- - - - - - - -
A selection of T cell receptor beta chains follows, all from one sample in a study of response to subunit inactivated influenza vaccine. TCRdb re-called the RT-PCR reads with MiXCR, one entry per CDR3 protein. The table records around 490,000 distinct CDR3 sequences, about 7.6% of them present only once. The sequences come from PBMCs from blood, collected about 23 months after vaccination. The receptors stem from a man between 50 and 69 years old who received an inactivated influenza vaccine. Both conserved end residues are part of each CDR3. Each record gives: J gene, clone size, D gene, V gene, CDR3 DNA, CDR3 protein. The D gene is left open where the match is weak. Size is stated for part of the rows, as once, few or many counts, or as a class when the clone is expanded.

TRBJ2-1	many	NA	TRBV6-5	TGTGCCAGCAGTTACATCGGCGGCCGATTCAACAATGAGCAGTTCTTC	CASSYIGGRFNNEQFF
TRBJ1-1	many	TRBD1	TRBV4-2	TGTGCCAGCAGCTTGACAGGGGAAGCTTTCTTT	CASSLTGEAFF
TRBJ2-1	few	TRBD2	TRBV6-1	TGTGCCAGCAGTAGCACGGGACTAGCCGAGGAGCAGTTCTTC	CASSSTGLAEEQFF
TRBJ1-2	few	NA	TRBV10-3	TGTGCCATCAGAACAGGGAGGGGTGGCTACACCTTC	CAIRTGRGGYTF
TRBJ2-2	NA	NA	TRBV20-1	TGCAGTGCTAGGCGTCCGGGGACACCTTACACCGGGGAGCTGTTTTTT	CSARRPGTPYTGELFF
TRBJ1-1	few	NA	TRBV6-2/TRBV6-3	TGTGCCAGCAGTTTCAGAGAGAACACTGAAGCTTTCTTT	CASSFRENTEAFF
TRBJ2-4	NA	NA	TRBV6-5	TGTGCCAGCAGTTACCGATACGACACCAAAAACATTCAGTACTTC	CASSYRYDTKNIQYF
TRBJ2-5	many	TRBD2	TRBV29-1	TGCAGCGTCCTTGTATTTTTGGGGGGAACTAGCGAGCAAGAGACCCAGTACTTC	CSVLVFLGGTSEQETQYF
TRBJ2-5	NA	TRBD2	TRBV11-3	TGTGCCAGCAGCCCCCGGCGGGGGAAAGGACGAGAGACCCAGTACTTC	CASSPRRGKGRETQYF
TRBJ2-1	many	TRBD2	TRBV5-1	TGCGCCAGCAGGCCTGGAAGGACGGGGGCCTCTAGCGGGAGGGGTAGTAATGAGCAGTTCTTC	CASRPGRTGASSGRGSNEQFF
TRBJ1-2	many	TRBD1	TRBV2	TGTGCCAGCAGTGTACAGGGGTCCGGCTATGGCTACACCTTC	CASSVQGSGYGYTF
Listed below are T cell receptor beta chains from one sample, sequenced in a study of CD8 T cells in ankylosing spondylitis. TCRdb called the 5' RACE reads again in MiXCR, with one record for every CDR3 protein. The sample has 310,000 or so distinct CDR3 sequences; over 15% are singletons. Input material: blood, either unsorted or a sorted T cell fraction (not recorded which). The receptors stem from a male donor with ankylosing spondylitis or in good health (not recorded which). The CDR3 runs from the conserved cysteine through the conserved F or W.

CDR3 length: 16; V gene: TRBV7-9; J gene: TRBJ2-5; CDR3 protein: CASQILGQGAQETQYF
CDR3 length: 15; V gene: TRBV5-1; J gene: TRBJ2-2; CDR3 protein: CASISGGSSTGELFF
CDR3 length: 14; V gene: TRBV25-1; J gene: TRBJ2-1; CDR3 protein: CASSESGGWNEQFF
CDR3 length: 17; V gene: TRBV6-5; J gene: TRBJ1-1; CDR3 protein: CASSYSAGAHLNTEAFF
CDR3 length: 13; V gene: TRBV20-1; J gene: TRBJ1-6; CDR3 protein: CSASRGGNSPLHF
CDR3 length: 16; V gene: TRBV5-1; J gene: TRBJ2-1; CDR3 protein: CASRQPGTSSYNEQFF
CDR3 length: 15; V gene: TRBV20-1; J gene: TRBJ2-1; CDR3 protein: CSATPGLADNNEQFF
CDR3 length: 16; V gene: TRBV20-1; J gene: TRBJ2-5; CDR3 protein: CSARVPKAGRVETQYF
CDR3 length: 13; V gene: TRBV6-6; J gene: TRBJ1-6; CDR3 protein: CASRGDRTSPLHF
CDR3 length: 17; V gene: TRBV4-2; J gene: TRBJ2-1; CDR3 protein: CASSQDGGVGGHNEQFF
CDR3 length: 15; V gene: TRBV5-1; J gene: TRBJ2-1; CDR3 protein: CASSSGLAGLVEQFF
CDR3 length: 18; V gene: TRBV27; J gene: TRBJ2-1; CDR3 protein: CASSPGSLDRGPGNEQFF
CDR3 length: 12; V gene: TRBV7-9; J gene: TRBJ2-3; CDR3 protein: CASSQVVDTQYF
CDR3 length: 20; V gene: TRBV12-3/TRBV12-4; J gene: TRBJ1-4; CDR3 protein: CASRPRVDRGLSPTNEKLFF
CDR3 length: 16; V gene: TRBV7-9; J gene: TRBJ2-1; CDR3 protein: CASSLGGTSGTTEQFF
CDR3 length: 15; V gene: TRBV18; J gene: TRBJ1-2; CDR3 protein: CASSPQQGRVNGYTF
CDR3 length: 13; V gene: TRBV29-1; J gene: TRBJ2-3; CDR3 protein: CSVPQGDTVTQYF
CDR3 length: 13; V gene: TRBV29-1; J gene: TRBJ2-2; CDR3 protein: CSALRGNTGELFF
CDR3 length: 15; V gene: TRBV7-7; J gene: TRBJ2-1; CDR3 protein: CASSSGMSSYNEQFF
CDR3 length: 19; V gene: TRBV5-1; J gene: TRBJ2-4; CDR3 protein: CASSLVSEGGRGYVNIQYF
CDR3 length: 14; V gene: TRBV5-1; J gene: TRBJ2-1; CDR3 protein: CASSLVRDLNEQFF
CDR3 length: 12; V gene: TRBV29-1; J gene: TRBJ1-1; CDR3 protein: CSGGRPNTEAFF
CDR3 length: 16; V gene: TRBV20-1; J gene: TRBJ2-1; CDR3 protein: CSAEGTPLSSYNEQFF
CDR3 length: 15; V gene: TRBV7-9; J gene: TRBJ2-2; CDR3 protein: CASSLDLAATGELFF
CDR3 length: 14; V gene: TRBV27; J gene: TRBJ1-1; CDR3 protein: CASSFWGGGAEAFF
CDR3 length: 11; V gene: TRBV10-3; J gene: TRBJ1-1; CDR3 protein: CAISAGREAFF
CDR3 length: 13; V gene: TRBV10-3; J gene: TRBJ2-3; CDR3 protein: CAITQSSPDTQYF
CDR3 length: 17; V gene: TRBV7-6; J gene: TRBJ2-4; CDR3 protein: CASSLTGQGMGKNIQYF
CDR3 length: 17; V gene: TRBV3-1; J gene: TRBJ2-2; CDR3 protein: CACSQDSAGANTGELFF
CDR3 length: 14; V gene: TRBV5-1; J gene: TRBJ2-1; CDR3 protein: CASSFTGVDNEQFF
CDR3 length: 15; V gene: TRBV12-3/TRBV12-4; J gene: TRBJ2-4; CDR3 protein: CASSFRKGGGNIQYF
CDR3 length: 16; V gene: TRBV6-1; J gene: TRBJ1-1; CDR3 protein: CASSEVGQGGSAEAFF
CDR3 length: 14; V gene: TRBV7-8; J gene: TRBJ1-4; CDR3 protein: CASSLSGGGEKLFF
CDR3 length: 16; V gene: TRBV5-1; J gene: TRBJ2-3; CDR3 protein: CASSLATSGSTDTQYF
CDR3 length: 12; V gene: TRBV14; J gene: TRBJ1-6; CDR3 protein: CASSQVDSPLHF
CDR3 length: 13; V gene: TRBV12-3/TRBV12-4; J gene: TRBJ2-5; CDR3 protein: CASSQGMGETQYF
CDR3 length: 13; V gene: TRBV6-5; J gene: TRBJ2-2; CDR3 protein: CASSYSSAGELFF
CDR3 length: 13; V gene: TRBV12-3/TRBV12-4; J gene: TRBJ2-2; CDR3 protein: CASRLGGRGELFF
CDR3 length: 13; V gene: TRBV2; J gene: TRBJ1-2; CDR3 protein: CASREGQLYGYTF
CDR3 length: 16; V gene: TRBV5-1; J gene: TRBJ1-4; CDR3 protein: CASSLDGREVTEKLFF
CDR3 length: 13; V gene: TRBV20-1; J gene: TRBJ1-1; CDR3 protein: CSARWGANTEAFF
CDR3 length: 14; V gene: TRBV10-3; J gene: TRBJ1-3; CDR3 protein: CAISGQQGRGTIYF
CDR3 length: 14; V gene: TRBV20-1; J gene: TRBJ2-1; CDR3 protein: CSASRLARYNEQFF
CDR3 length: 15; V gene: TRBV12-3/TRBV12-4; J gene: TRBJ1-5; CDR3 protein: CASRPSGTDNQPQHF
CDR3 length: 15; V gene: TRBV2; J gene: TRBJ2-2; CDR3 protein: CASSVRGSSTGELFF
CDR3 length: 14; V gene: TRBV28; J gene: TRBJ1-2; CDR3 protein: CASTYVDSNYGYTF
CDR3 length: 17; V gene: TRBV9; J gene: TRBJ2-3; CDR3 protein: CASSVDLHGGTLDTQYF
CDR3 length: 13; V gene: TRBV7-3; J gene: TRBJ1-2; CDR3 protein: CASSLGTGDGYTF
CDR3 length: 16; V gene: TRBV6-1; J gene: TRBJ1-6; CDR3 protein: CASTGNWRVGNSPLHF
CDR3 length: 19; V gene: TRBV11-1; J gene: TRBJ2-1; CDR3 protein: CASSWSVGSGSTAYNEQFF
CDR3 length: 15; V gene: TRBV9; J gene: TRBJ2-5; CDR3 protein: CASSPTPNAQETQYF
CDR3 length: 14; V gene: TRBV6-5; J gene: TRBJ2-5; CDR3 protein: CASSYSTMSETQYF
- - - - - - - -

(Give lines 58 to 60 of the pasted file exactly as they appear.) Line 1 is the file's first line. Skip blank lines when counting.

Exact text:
CDR3 length: 15; V gene: TRBV2; J gene: TRBJ2-2; CDR3 protein: CASSVRGSSTGELFF
CDR3 length: 14; V gene: TRBV28; J gene: TRBJ1-2; CDR3 protein: CASTYVDSNYGYTF
CDR3 length: 17; V gene: TRBV9; J gene: TRBJ2-3; CDR3 protein: CASSVDLHGGTLDTQYF